Boston Artist Paints Pictures of Bernal Heights Homes

Artist Leah Giberson lives in Boston.  She’s only visited Bernal Heights once, but she developed an instant affinity for our neighborhood — an affinity that she’s now translated into a pair of paintings about local homes.

In a note to Bernalwood, Leah writes:

I have lived the majority of my life in New England and until last summer, had only been to San Francisco once (as a teenager), but have always felt drawn to the light and color of California in general and San Francisco more specifically. When I went out this past July for my show at Rare Device, it was a pitifully short trip but I made the most of every second. I oohed and ahhed my way through the two days and three nights, feeling like I had stepped into a Diebenkorn painting – or in some cases like I had stepped into one of my own paintings!

On my second and last full day, I hiked up and down hills all day from 9 to 5 and lucked into a sunny break in the clouds just as I arrived at Bernal Heights. I fell in love immediately with the neighborhood, the architecture, the restaurants and the crazy dramatic views.

As an artist I am most intrigued by scenes that seem ordinary at first glance, but hide more complicated stories that I imagine must exist for all of us. In my paintings I try to unearth these other truths by turning down the volume on anything that feels distracting so I can pay attention to the second stories that whisper in reflections, open windows, awkward architectural angles and looming shadows.

The homes in Bernal Heights didn’t exactly look “ordinary” to my East Coast eyes, but what struck me was their relationship to the ground below. For many of us outside of San Francisco, the ground is something that we usually think of as a steady (often pretty flat) supportive surface beneath us. On these steep slopes with fault lines lurking nearby, the modestly sized homes of Bernal Heights appeared (to me) to be holding on tight to the edge of the world, grabbing on to power lines above and looking straight ahead so as not to lose their footing – determined to carry on as if this was a perfectly ordinary place for a home.

Fabulous! I say we make Leah an honorary Bernalwood resident in abstentia.

Meanwhile, if you want to own some of her limited-edition Bernal Heights artwork, it’s available at a very fair price via Etsy.

8 thoughts on “Boston Artist Paints Pictures of Bernal Heights Homes

  1. why does she paint them isolated, as if there are no other houses around?

    seems like a simplistic version of what the great painter Robert Bechtle does.

  2. Pingback: Greetings From Our “Tres Old-World Euro Village” | Bernalwood

  3. Todd had only asked me what it was about Bernal Heights that inspired me and made it a good fit for my work, so I apologize if I failed to adequately describe my process.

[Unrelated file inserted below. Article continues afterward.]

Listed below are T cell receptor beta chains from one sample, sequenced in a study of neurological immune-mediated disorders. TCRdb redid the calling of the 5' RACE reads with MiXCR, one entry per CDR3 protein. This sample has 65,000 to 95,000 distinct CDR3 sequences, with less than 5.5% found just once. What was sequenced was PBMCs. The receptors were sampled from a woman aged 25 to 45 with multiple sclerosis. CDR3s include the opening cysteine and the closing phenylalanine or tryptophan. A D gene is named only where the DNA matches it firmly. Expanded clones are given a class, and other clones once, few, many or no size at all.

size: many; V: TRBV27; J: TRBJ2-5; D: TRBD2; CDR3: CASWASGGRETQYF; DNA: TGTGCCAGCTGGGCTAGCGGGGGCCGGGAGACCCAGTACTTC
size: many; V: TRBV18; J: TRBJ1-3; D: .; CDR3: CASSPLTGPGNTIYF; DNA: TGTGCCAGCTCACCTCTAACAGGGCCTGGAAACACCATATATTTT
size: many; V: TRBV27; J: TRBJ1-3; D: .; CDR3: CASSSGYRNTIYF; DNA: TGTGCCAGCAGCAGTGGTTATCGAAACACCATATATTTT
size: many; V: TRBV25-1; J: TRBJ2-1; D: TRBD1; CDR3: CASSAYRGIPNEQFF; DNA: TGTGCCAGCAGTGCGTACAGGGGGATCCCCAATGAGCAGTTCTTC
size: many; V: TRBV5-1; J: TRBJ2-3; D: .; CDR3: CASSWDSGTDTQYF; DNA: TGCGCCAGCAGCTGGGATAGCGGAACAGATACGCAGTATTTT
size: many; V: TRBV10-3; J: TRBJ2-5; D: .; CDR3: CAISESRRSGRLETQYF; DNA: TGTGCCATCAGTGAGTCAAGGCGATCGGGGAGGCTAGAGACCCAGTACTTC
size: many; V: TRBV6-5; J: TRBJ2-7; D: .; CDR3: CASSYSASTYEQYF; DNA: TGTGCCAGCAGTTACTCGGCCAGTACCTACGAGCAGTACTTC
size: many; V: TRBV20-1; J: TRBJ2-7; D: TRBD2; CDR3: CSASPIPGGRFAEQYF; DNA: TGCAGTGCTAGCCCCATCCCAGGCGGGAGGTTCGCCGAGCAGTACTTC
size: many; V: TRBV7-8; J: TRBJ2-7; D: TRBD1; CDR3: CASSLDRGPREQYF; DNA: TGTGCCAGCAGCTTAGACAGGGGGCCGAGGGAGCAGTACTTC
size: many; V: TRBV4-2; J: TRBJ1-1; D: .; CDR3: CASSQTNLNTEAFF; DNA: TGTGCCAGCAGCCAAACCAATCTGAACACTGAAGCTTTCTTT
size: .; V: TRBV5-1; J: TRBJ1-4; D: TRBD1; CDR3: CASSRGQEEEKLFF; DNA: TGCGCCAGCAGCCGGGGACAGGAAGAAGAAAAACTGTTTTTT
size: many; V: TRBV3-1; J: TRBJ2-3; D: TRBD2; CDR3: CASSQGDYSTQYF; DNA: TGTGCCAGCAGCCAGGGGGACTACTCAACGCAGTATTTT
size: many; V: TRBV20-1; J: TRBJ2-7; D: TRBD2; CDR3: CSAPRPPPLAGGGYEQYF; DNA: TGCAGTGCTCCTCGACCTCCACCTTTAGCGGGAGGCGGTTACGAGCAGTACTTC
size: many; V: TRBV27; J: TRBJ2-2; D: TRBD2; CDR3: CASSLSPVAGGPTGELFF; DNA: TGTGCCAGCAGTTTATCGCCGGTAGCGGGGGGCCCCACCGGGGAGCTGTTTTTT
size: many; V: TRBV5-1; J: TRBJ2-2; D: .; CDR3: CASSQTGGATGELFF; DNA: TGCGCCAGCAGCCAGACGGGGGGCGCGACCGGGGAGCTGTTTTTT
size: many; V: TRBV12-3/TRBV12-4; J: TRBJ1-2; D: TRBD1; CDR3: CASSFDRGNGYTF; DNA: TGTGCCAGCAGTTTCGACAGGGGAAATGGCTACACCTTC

I begin each painting with a photograph printed onto a matte archival paper, which I then adhere to a 2” cradled panel. Depending on the size or nature of the image, I sometimes cut away sections of the print first or if I’m working on a larger piece I might assemble it in multiple parts. Once the prints have been mounted to the panel, I then begin to paint directly upon the the photographic image continuing beyond its edges onto any exposed surfaces of the panel, including all of its 2” deep sides. As I work, I cover up anything in the original image that feels distracting or unnecessary to me while building up and emphasizing the parts I think are most interesting. By the time I am finished, only the tiniest slivers of the original image peek out here and there from beneath the layers of paint.

    Although I conceal most of the underlying photographic print with paint, I am not trying to hide the fact that it’s my starting point and the first layer in all my work. In fact it’s a very important part of the process for me. I think of the photograph as the initial observation of a moment or experience and then my painting on top is the reconstructed story. This decision I make while painting are similar to the way we each edit memories in our daily lives. Most of us can’t possibly recall every single detail of each moment, so we distill, conceal, rearrange or embellish the facts in order to make sense of our experiences. We oversimplify tangled truths, make the mundane more dramatic (or less visible) and fill in the blanks with assumptions or half truths to create a story that feels more cohesive and poignant. In short we see what we want to see.

    At first glance my finished pieces are impossibly simplified scenes of undoubtedly more complicated worlds, but as in real life there are more nuanced truths once you look closer.

    To get a better visual sense of my process and my work itself, you can check out my flickr site so see front and side views of other finished pieces as well as work in progress. I also include links there to the original photos I use for each piece to give a better sense of the transformation that occurs as well as give proper credit to the photographers when the original images are not my own.

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